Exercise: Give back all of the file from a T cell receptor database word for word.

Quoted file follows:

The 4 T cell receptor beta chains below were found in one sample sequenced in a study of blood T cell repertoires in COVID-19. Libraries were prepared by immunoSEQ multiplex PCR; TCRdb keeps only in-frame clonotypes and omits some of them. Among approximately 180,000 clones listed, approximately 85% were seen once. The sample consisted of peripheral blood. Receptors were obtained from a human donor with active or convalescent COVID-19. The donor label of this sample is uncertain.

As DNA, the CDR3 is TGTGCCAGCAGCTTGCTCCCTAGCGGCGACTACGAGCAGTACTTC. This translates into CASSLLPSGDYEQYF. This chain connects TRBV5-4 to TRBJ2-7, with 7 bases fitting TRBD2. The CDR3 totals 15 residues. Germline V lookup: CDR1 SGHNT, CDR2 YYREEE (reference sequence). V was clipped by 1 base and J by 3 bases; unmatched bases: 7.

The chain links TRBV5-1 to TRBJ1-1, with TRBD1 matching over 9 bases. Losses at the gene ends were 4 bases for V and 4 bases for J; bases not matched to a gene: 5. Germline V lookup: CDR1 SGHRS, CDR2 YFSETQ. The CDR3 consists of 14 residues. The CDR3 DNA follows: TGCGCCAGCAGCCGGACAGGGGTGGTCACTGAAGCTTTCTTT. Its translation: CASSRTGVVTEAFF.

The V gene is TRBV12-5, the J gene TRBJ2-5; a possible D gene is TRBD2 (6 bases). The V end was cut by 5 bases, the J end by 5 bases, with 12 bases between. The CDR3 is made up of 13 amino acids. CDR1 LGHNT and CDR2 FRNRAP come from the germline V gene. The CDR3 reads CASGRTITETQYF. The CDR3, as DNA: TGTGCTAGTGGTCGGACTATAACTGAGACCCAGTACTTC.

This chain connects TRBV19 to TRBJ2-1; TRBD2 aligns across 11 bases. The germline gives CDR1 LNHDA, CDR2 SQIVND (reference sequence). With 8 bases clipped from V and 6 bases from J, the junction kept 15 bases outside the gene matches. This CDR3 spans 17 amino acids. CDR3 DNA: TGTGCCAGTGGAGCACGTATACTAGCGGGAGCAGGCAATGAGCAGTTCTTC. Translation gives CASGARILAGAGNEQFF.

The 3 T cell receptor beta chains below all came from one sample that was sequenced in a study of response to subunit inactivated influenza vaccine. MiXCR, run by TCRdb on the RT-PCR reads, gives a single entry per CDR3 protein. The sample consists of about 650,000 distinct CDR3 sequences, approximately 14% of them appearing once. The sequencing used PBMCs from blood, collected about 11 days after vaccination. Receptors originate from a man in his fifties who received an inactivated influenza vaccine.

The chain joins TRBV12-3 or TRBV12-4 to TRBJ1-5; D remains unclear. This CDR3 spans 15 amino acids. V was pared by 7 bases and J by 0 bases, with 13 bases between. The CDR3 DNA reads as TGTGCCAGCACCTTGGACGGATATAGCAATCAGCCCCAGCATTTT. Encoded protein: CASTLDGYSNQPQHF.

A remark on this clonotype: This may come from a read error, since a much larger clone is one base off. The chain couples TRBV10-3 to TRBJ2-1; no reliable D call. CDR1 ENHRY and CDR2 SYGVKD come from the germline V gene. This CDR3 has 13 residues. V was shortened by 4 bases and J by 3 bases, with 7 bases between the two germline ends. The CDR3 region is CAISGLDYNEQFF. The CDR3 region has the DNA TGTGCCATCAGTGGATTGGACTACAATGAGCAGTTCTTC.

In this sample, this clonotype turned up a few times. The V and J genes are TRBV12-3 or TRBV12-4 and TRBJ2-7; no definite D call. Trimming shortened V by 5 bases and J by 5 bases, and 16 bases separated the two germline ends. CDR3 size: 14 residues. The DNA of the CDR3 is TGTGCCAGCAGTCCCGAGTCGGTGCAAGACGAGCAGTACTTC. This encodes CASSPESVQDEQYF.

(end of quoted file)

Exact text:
The 4 T cell receptor beta chains below were found in one sample sequenced in a study of blood T cell repertoires in COVID-19. Libraries were prepared by immunoSEQ multiplex PCR; TCRdb keeps only in-frame clonotypes and omits some of them. Among approximately 180,000 clones listed, approximately 85% were seen once. The sample consisted of peripheral blood. Receptors were obtained from a human donor with active or convalescent COVID-19. The donor label of this sample is uncertain.

As DNA, the CDR3 is TGTGCCAGCAGCTTGCTCCCTAGCGGCGACTACGAGCAGTACTTC. This translates into CASSLLPSGDYEQYF. This chain connects TRBV5-4 to TRBJ2-7, with 7 bases fitting TRBD2. The CDR3 totals 15 residues. Germline V lookup: CDR1 SGHNT, CDR2 YYREEE (reference sequence). V was clipped by 1 base and J by 3 bases; unmatched bases: 7.

The chain links TRBV5-1 to TRBJ1-1, with TRBD1 matching over 9 bases. Losses at the gene ends were 4 bases for V and 4 bases for J; bases not matched to a gene: 5. Germline V lookup: CDR1 SGHRS, CDR2 YFSETQ. The CDR3 consists of 14 residues. The CDR3 DNA follows: TGCGCCAGCAGCCGGACAGGGGTGGTCACTGAAGCTTTCTTT. Its translation: CASSRTGVVTEAFF.

The V gene is TRBV12-5, the J gene TRBJ2-5; a possible D gene is TRBD2 (6 bases). The V end was cut by 5 bases, the J end by 5 bases, with 12 bases between. The CDR3 is made up of 13 amino acids. CDR1 LGHNT and CDR2 FRNRAP come from the germline V gene. The CDR3 reads CASGRTITETQYF. The CDR3, as DNA: TGTGCTAGTGGTCGGACTATAACTGAGACCCAGTACTTC.

This chain connects TRBV19 to TRBJ2-1; TRBD2 aligns across 11 bases. The germline gives CDR1 LNHDA, CDR2 SQIVND (reference sequence). With 8 bases clipped from V and 6 bases from J, the junction kept 15 bases outside the gene matches. This CDR3 spans 17 amino acids. CDR3 DNA: TGTGCCAGTGGAGCACGTATACTAGCGGGAGCAGGCAATGAGCAGTTCTTC. Translation gives CASGARILAGAGNEQFF.

The 3 T cell receptor beta chains below all came from one sample that was sequenced in a study of response to subunit inactivated influenza vaccine. MiXCR, run by TCRdb on the RT-PCR reads, gives a single entry per CDR3 protein. The sample consists of about 650,000 distinct CDR3 sequences, approximately 14% of them appearing once. The sequencing used PBMCs from blood, collected about 11 days after vaccination. Receptors originate from a man in his fifties who received an inactivated influenza vaccine.

The chain joins TRBV12-3 or TRBV12-4 to TRBJ1-5; D remains unclear. This CDR3 spans 15 amino acids. V was pared by 7 bases and J by 0 bases, with 13 bases between. The CDR3 DNA reads as TGTGCCAGCACCTTGGACGGATATAGCAATCAGCCCCAGCATTTT. Encoded protein: CASTLDGYSNQPQHF.

A remark on this clonotype: This may come from a read error, since a much larger clone is one base off. The chain couples TRBV10-3 to TRBJ2-1; no reliable D call. CDR1 ENHRY and CDR2 SYGVKD come from the germline V gene. This CDR3 has 13 residues. V was shortened by 4 bases and J by 3 bases, with 7 bases between the two germline ends. The CDR3 region is CAISGLDYNEQFF. The CDR3 region has the DNA TGTGCCATCAGTGGATTGGACTACAATGAGCAGTTCTTC.

In this sample, this clonotype turned up a few times. The V and J genes are TRBV12-3 or TRBV12-4 and TRBJ2-7; no definite D call. Trimming shortened V by 5 bases and J by 5 bases, and 16 bases separated the two germline ends. CDR3 size: 14 residues. The DNA of the CDR3 is TGTGCCAGCAGTCCCGAGTCGGTGCAAGACGAGCAGTACTTC. This encodes CASSPESVQDEQYF.